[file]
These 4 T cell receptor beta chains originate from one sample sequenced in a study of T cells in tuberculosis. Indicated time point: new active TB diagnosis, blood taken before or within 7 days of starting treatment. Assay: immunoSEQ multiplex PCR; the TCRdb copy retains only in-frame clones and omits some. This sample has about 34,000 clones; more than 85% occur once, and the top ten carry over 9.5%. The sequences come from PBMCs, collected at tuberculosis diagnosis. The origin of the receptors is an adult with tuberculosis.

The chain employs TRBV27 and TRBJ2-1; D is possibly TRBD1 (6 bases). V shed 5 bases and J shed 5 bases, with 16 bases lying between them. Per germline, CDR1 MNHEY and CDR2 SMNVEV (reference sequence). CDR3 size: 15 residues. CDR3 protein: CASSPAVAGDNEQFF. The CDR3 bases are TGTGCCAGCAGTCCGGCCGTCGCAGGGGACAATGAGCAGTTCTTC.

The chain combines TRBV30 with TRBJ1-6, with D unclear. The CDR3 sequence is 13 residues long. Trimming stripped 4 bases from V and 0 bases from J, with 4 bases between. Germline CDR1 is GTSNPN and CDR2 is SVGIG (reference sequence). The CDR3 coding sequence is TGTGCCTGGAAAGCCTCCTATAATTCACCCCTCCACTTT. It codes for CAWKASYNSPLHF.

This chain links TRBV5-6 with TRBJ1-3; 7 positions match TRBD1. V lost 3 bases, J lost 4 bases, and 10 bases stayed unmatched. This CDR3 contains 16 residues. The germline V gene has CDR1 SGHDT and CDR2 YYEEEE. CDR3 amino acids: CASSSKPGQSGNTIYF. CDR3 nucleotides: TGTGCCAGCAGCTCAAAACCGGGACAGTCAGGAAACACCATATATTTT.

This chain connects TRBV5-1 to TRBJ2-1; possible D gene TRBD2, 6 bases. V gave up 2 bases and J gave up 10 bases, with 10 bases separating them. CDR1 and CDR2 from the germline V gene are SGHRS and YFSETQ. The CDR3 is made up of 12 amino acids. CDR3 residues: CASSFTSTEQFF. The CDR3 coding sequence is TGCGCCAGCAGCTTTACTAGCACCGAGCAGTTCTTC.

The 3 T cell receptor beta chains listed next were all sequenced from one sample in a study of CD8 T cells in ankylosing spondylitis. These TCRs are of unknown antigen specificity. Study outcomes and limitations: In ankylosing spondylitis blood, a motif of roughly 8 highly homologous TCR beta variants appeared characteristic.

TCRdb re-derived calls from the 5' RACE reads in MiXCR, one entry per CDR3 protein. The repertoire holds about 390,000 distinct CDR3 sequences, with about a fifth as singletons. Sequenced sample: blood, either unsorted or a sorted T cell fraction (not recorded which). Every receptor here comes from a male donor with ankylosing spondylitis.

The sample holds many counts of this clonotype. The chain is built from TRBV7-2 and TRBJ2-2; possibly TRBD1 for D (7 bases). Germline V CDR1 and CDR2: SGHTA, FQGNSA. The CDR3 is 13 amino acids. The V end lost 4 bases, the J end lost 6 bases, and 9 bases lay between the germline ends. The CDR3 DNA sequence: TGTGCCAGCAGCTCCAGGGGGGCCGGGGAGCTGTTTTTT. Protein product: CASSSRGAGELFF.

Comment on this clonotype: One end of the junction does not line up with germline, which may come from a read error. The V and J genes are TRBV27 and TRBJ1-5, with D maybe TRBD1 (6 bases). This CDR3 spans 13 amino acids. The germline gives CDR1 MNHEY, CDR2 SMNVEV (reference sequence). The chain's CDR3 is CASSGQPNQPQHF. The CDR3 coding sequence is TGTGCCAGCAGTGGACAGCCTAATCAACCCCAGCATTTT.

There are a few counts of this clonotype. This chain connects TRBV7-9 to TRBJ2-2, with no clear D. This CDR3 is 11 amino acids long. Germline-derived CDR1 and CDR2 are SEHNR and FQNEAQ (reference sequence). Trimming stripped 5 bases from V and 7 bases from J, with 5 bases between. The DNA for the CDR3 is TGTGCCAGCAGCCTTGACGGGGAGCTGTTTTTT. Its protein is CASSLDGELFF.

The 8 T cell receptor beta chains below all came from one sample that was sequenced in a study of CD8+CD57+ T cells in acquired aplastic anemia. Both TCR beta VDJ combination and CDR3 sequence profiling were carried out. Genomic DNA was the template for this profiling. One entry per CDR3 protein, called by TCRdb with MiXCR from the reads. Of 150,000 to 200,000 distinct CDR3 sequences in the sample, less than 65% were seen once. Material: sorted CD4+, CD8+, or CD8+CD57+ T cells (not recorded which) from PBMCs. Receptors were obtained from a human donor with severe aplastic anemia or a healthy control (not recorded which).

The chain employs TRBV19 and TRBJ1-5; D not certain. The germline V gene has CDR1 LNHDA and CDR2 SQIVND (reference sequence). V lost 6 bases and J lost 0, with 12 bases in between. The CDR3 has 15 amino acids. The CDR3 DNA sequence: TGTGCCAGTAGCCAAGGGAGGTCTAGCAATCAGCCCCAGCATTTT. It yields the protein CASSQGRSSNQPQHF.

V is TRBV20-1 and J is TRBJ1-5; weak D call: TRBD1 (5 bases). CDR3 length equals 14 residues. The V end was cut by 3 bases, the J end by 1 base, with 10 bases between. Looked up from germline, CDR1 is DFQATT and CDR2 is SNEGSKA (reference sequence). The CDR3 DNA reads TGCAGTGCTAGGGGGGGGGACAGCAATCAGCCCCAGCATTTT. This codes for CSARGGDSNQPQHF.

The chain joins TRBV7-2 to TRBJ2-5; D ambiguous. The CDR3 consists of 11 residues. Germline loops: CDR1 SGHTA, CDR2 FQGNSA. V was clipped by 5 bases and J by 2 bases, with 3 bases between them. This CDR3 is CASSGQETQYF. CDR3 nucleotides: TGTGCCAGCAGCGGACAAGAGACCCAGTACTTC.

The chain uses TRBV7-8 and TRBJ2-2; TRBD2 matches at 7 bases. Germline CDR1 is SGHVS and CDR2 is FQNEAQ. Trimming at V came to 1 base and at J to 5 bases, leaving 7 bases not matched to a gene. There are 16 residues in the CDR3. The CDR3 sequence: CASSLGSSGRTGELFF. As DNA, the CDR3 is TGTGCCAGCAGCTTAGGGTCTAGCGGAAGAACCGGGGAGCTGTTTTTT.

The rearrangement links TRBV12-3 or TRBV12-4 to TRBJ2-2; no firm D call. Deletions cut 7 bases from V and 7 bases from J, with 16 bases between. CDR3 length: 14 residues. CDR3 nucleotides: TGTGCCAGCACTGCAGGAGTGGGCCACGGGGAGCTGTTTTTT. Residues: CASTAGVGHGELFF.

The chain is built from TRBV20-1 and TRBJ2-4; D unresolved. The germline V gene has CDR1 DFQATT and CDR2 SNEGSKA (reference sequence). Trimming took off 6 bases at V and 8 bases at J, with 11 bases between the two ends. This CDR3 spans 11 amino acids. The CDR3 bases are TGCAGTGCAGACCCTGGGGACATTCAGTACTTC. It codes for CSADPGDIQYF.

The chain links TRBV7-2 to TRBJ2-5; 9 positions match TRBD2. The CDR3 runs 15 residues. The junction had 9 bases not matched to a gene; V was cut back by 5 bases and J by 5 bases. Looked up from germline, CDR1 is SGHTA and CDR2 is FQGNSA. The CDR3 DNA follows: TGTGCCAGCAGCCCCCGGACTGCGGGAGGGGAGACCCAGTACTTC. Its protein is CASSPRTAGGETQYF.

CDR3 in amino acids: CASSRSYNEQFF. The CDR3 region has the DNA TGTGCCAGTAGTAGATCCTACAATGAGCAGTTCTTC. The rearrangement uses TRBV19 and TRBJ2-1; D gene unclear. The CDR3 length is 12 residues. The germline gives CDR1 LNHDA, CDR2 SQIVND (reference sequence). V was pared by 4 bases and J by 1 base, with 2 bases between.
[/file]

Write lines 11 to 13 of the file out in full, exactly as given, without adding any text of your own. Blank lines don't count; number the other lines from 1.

The 8 T cell receptor beta chains below all came from one sample that was sequenced in a study of CD8+CD57+ T cells in acquired aplastic anemia. Both TCR beta VDJ combination and CDR3 sequence profiling were carried out. Genomic DNA was the template for this profiling. One entry per CDR3 protein, called by TCRdb with MiXCR from the reads. Of 150,000 to 200,000 distinct CDR3 sequences in the sample, less than 65% were seen once. Material: sorted CD4+, CD8+, or CD8+CD57+ T cells (not recorded which) from PBMCs. Receptors were obtained from a human donor with severe aplastic anemia or a healthy control (not recorded which).

The chain employs TRBV19 and TRBJ1-5; D not certain. The germline V gene has CDR1 LNHDA and CDR2 SQIVND (reference sequence). V lost 6 bases and J lost 0, with 12 bases in between. The CDR3 has 15 amino acids. The CDR3 DNA sequence: TGTGCCAGTAGCCAAGGGAGGTCTAGCAATCAGCCCCAGCATTTT. It yields the protein CASSQGRSSNQPQHF.

V is TRBV20-1 and J is TRBJ1-5; weak D call: TRBD1 (5 bases). CDR3 length equals 14 residues. The V end was cut by 3 bases, the J end by 1 base, with 10 bases between. Looked up from germline, CDR1 is DFQATT and CDR2 is SNEGSKA (reference sequence). The CDR3 DNA reads TGCAGTGCTAGGGGGGGGGACAGCAATCAGCCCCAGCATTTT. This codes for CSARGGDSNQPQHF.